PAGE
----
Orthostatic Hypotension Diagnosis & Treatment Owasso OK

In the US we're so preoccupied with high blood pressure and its risks (strokes, heart attacks, or heart failure) that we often overlook the dangers of low blood pressure (light-headedness, dizziness, occasional fainting spells). In fact, overzealous use of blood pressure - lowering medications is one of the primary causes of orthostatic hypotension.

James Joseph Nemec, MD
(918) 592-0999
1265 S Utica Ave Ste 300
Tulsa, OK
Specialties
Cardiology, Internal Medicine
Gender
Male
Education
Medical School: Creighton Univ Sch Of Med, Omaha Ne 68178
Graduation Year: 1984
Hospital
Hospital: U S P H S W W Hastings Indian, Tahlequah, Ok
Group Practice: Oklahoma Heart Institute

Data Provided by:
Michael John Fogli, MD
(214) 577-6076
2411 Terwilleger Blvd
Tulsa, OK
Specialties
Cardiology
Gender
Male
Education
Medical School: Univ Of Ca, San Francisco, Sch Of Med, San Francisco Ca 94143
Graduation Year: 1998

Data Provided by:
Rajesh H Chandwaney
(918) 592-0999
1265 S Utica Ave
Tulsa, OK
Specialty
Cardiology

Data Provided by:
Robert C SonNenschein
(918) 592-0999
1265 S Utica Ave
Tulsa, OK
Specialty
Cardiology

Data Provided by:
Robert Zoller
(918) 744-6966
1923 E 21st St
Tulsa, OK
Specialty
Cardiology, Cardiovascular Disease

Data Provided by:
Robert Parker Zoller, MD
(918) 744-6966
1923 E 21st St # 200
Tulsa, OK
Specialties
Cardiology, Internal Medicine
Gender
Male
Education
Medical School: Univ Of Ia Coll Of Med, Iowa City Ia 52242
Graduation Year: 1964
Hospital
Hospital: St John Med Ctr, Tulsa, Ok
Group Practice: Heart Center Of Tulsa

Data Provided by:
Roger D Desprez
(918) 592-0999
1265 S Utica Ave
Tulsa, OK
Specialty
Cardiology

Data Provided by:
Robert Blankenship
(918) 712-3366
1919 S Wheeling Ave
Tulsa, OK
Specialty
Thoracic Surgery, Vascular Surgery, Cardiac Surgery

Data Provided by:
David Abraham Sandler, MD
(918) 592-0999
1265 S Utica Ave Ste 300
Tulsa, OK
Specialties
Cardiology
Gender
Male
Education
Medical School: Georgetown Univ Sch Of Med, Washington Dc 20007
Graduation Year: 1996

Data Provided by:
Billy Paul Loughridge, MD, FACC
(918) 749-0575
1705 E 19th St Ste 303
Tulsa, OK
Specialties
Cardiology, Vascular Surgery, Thoracic Surgery
Gender
Male
Education
Graduation Year: 2007

Data Provided by:
Data Provided by:

Effects of Low Blood Pressure

Provided by: 

By Stephen T. Sinatra, MD,a Board-certified cardiologist and author of The Sinatra Solution: Metabolic Cardiology (Basic Health Publications, 2008)

Absolutely it could. If springing to your feet causes you to feel light-headed, see black or white spots, or nearly keel over, you may have orthostatic hypotension. Put simply, orthostatic hypotension—orthostatic means “standing upright” and hypotension means “low blood pressure”—is the body’s temporary inability to adjust to changes in gravity. Usually when we stand up, our bodies automatically regulate blood flow as needed—by increasing heart rate and constricting blood vessels and veins, which increases blood pressure so blood can make it up into the brain. But when people with orthostatic hypotension stand up too quickly, venous blood pools in the legs rather than returning to the heart, blood pressure falls, and the brain does not get enough oxygen to maintain consciousness.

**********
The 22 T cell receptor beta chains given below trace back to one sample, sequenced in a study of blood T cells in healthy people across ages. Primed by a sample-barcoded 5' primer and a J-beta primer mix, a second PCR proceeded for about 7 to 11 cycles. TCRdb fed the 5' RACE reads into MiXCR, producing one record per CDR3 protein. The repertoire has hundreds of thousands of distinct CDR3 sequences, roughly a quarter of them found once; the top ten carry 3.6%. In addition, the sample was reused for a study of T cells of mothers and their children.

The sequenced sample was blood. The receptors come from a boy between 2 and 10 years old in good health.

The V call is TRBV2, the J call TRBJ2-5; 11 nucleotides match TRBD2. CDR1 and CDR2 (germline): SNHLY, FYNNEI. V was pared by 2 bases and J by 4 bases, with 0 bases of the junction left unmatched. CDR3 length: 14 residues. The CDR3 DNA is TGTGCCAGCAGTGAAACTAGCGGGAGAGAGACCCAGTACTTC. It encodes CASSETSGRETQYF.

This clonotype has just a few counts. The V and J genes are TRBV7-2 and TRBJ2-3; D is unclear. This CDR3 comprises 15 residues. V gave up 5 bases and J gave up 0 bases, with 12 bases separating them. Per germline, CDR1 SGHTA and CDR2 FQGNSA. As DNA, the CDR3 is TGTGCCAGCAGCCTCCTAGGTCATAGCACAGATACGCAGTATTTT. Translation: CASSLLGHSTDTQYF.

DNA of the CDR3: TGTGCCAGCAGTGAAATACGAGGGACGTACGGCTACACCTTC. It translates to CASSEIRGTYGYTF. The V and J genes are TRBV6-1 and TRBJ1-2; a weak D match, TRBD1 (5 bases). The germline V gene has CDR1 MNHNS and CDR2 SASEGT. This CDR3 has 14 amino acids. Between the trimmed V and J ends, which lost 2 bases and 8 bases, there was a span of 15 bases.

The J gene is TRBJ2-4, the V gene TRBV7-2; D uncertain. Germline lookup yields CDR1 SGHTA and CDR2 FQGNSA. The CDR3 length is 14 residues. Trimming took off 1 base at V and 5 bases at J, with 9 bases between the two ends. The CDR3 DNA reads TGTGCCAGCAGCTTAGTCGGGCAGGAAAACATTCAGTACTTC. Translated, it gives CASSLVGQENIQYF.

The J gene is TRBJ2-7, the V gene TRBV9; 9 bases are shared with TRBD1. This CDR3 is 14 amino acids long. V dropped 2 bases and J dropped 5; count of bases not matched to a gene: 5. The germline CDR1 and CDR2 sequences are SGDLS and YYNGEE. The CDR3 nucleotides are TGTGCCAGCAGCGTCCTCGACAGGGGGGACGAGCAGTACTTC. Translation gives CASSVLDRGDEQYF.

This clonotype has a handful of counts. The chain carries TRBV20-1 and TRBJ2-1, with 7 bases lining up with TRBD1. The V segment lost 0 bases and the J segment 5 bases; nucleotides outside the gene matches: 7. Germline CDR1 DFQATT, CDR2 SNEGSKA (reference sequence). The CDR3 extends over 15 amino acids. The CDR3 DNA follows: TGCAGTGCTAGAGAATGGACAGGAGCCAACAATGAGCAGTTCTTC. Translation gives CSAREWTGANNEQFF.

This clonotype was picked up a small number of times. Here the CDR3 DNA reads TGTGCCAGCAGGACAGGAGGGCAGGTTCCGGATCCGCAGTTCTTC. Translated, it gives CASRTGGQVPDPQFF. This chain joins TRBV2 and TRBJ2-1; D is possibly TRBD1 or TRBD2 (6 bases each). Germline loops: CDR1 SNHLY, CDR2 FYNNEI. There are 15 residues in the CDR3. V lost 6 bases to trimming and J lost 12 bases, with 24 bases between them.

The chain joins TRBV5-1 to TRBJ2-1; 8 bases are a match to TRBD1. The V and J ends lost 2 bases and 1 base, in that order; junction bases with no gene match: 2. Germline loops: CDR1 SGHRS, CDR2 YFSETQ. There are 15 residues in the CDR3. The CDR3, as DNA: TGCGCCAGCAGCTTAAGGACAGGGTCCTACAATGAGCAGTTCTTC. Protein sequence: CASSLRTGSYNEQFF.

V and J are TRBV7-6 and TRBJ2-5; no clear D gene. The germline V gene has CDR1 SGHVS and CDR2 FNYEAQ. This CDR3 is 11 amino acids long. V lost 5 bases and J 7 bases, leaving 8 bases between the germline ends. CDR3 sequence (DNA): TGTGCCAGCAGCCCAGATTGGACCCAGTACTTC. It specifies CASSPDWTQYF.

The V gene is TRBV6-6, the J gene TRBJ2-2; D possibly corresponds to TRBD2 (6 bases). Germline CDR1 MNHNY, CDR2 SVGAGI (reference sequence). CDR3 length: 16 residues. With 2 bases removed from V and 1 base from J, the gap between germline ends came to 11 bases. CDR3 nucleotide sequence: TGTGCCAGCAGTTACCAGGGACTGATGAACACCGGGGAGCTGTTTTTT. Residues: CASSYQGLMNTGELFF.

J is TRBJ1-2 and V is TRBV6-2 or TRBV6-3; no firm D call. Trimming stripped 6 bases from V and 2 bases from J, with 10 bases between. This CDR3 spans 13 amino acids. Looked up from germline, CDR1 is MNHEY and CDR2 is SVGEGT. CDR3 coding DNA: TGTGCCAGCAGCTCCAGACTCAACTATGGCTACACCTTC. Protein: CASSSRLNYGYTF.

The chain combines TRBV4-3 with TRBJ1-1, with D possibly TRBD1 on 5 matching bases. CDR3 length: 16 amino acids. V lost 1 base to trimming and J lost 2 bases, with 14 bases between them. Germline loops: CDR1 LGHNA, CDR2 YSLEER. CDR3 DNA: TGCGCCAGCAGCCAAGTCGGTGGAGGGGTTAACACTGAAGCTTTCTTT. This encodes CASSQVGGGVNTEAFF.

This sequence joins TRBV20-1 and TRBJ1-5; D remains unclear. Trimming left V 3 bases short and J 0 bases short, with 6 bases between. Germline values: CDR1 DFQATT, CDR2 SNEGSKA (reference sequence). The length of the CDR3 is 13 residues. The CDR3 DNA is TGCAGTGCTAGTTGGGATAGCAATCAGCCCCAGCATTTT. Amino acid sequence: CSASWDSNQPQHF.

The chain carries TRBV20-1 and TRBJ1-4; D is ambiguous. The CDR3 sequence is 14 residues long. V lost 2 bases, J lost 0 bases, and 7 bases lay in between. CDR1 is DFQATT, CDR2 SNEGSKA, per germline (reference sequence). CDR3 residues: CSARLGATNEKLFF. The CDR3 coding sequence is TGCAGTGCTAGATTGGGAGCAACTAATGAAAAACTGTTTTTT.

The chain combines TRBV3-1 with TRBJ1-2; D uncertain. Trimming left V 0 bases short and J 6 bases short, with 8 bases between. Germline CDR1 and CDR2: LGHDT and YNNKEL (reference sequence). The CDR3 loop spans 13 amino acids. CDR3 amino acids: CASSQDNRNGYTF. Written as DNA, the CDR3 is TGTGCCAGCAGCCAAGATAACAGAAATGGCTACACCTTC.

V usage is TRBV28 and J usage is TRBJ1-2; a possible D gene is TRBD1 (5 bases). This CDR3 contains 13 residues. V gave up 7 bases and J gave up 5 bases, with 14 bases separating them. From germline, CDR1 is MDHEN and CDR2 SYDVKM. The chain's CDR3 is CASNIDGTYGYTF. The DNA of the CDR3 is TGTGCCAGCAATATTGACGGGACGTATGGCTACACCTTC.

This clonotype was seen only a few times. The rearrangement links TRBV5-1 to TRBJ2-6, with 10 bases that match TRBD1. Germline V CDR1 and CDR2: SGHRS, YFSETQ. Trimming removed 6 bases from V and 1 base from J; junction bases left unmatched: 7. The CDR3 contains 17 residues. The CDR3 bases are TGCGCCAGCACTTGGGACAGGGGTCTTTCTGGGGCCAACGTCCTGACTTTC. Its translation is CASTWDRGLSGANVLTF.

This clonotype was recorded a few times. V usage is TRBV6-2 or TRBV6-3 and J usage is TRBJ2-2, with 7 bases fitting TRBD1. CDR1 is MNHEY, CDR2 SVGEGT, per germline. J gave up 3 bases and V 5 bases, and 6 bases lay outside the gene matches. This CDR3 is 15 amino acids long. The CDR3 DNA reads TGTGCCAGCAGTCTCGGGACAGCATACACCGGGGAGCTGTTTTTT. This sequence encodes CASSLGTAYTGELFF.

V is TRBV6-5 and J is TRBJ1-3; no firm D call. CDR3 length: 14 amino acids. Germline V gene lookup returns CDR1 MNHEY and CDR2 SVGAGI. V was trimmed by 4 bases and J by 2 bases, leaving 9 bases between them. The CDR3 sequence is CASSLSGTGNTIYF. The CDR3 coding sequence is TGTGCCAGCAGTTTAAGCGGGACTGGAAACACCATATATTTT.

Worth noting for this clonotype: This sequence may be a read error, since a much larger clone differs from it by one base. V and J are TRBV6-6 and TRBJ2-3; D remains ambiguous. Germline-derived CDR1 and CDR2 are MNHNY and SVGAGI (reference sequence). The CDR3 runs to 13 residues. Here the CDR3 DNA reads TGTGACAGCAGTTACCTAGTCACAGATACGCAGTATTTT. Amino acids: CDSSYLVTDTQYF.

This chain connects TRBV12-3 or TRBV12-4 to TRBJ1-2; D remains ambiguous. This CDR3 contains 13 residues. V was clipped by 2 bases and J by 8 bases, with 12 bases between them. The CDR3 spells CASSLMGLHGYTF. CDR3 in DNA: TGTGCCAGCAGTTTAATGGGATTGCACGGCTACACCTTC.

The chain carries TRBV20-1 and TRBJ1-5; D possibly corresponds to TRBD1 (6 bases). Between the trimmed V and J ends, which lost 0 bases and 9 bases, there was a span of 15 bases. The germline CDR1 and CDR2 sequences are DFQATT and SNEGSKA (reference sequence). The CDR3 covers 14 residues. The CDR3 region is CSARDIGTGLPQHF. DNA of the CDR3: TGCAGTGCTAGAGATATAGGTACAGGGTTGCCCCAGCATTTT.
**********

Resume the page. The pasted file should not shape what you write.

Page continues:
In the US we’re so preoccupied with high blood pressure and its risks (strokes, heart attacks, or heart failure) that we often overlook the dangers of low blood pressure (light-headedness, dizziness, occasional fainting spells). In fact, overzealous use of blood pressure–lowering medications is one of the primary causes of orthostatic hypotension.

Assuming you’ve ruled out other reasons for your dizziness—low blood sugar, dehydration, anemia, heart problems, medications—you can minimize, if not eliminate, your symptoms by making these simple changes.

Eat smart
Adding more salt increases volume expansion and therefore pressure in blood vessels, which is why people with high blood pressure should avoid it and those with too low blood pressure may want to add an extra dash. But that doesn’t give you license to tear into a bag of potato chips or load up on processed food. Instead, choose healthy salt sources. Swap your generic table salt for mineral-rich kosher salt, sea salt, Himalayan salt, or Celtic salt; munch on a dill pickle; or sip a cup or two of organic canned soup once a day. A handful of organic, salted nuts (cashews or almonds) also increases your salt intake—and provides plenty of healthy protein and minerals.
Eat smaller and more frequent meals throughout the day to prevent dizziness caused by low blood sugar, which exacerbates orthostatic hypotension. Be sure to balance each meal with low-glycemic carbohydrates (fruits, vegetables, and whole grains), healthy fats (olive oil, avocado, nuts, and seeds), and lean proteins (chicken, fish, eggs, lentils, and tofu).
Caffeine can temporarily raise blood pressure, so drink one to two cups of coffee or black or green tea in the morning, when blood pressure is at its lowest.
Drink plenty of fluids since dehydration can cause low blood pressure, and cut back on alcohol, which can cause low blood sugar, aggravating orthostatic hypotension.

Step it up
Engage in light exercise to get the blood flowing, such as walking (stairs or a flat surface), up...

Author: Stephen T. Sinatra, MD

Copyright 1999-2009 Natural Solutions: Vibrant Health, Balanced Living/Alternative Medicine/InnoVisi...